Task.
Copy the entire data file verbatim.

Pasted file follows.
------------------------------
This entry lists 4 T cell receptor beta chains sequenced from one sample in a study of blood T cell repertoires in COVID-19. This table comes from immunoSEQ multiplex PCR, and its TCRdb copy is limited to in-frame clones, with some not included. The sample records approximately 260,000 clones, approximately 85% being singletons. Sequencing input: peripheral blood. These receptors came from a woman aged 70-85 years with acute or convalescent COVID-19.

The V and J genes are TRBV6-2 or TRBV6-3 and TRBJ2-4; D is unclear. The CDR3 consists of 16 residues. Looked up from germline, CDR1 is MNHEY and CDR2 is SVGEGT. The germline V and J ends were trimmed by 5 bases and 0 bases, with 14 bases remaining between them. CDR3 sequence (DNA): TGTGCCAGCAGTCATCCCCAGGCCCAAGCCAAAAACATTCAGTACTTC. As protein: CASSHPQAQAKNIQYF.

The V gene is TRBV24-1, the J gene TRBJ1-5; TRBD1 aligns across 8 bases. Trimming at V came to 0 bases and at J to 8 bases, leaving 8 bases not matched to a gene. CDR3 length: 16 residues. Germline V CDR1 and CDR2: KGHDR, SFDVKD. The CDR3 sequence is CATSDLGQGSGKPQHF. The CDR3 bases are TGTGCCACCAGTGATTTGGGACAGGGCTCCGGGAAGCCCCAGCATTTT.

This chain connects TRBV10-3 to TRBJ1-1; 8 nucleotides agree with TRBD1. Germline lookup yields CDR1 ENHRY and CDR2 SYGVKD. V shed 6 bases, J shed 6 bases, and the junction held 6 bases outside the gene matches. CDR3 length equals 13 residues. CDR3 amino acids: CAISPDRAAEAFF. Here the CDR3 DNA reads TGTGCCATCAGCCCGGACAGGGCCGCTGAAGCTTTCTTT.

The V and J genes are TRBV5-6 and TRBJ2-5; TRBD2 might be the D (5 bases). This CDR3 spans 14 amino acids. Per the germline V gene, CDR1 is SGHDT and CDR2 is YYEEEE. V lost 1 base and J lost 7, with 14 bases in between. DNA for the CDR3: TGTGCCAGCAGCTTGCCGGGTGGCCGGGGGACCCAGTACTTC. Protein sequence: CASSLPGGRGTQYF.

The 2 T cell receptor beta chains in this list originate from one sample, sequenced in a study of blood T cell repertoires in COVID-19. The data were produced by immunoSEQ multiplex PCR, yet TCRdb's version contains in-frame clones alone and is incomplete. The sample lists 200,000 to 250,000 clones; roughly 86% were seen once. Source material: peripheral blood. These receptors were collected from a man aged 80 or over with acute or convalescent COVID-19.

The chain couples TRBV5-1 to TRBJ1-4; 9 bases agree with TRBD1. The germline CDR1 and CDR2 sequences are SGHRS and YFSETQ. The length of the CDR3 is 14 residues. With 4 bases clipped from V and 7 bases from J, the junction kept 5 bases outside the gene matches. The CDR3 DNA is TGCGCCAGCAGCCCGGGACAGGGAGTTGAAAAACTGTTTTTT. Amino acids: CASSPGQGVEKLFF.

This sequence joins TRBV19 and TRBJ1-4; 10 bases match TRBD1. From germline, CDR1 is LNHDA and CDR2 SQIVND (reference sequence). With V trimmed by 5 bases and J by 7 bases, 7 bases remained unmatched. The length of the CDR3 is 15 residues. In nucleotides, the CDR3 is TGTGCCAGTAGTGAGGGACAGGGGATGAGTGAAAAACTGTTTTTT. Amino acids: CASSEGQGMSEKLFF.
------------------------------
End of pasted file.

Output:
This entry lists 4 T cell receptor beta chains sequenced from one sample in a study of blood T cell repertoires in COVID-19. This table comes from immunoSEQ multiplex PCR, and its TCRdb copy is limited to in-frame clones, with some not included. The sample records approximately 260,000 clones, approximately 85% being singletons. Sequencing input: peripheral blood. These receptors came from a woman aged 70-85 years with acute or convalescent COVID-19.

The V and J genes are TRBV6-2 or TRBV6-3 and TRBJ2-4; D is unclear. The CDR3 consists of 16 residues. Looked up from germline, CDR1 is MNHEY and CDR2 is SVGEGT. The germline V and J ends were trimmed by 5 bases and 0 bases, with 14 bases remaining between them. CDR3 sequence (DNA): TGTGCCAGCAGTCATCCCCAGGCCCAAGCCAAAAACATTCAGTACTTC. As protein: CASSHPQAQAKNIQYF.

The V gene is TRBV24-1, the J gene TRBJ1-5; TRBD1 aligns across 8 bases. Trimming at V came to 0 bases and at J to 8 bases, leaving 8 bases not matched to a gene. CDR3 length: 16 residues. Germline V CDR1 and CDR2: KGHDR, SFDVKD. The CDR3 sequence is CATSDLGQGSGKPQHF. The CDR3 bases are TGTGCCACCAGTGATTTGGGACAGGGCTCCGGGAAGCCCCAGCATTTT.

This chain connects TRBV10-3 to TRBJ1-1; 8 nucleotides agree with TRBD1. Germline lookup yields CDR1 ENHRY and CDR2 SYGVKD. V shed 6 bases, J shed 6 bases, and the junction held 6 bases outside the gene matches. CDR3 length equals 13 residues. CDR3 amino acids: CAISPDRAAEAFF. Here the CDR3 DNA reads TGTGCCATCAGCCCGGACAGGGCCGCTGAAGCTTTCTTT.

The V and J genes are TRBV5-6 and TRBJ2-5; TRBD2 might be the D (5 bases). This CDR3 spans 14 amino acids. Per the germline V gene, CDR1 is SGHDT and CDR2 is YYEEEE. V lost 1 base and J lost 7, with 14 bases in between. DNA for the CDR3: TGTGCCAGCAGCTTGCCGGGTGGCCGGGGGACCCAGTACTTC. Protein sequence: CASSLPGGRGTQYF.

The 2 T cell receptor beta chains in this list originate from one sample, sequenced in a study of blood T cell repertoires in COVID-19. The data were produced by immunoSEQ multiplex PCR, yet TCRdb's version contains in-frame clones alone and is incomplete. The sample lists 200,000 to 250,000 clones; roughly 86% were seen once. Source material: peripheral blood. These receptors were collected from a man aged 80 or over with acute or convalescent COVID-19.

The chain couples TRBV5-1 to TRBJ1-4; 9 bases agree with TRBD1. The germline CDR1 and CDR2 sequences are SGHRS and YFSETQ. The length of the CDR3 is 14 residues. With 4 bases clipped from V and 7 bases from J, the junction kept 5 bases outside the gene matches. The CDR3 DNA is TGCGCCAGCAGCCCGGGACAGGGAGTTGAAAAACTGTTTTTT. Amino acids: CASSPGQGVEKLFF.

This sequence joins TRBV19 and TRBJ1-4; 10 bases match TRBD1. From germline, CDR1 is LNHDA and CDR2 SQIVND (reference sequence). With V trimmed by 5 bases and J by 7 bases, 7 bases remained unmatched. The length of the CDR3 is 15 residues. In nucleotides, the CDR3 is TGTGCCAGTAGTGAGGGACAGGGGATGAGTGAAAAACTGTTTTTT. Amino acids: CASSEGQGMSEKLFF.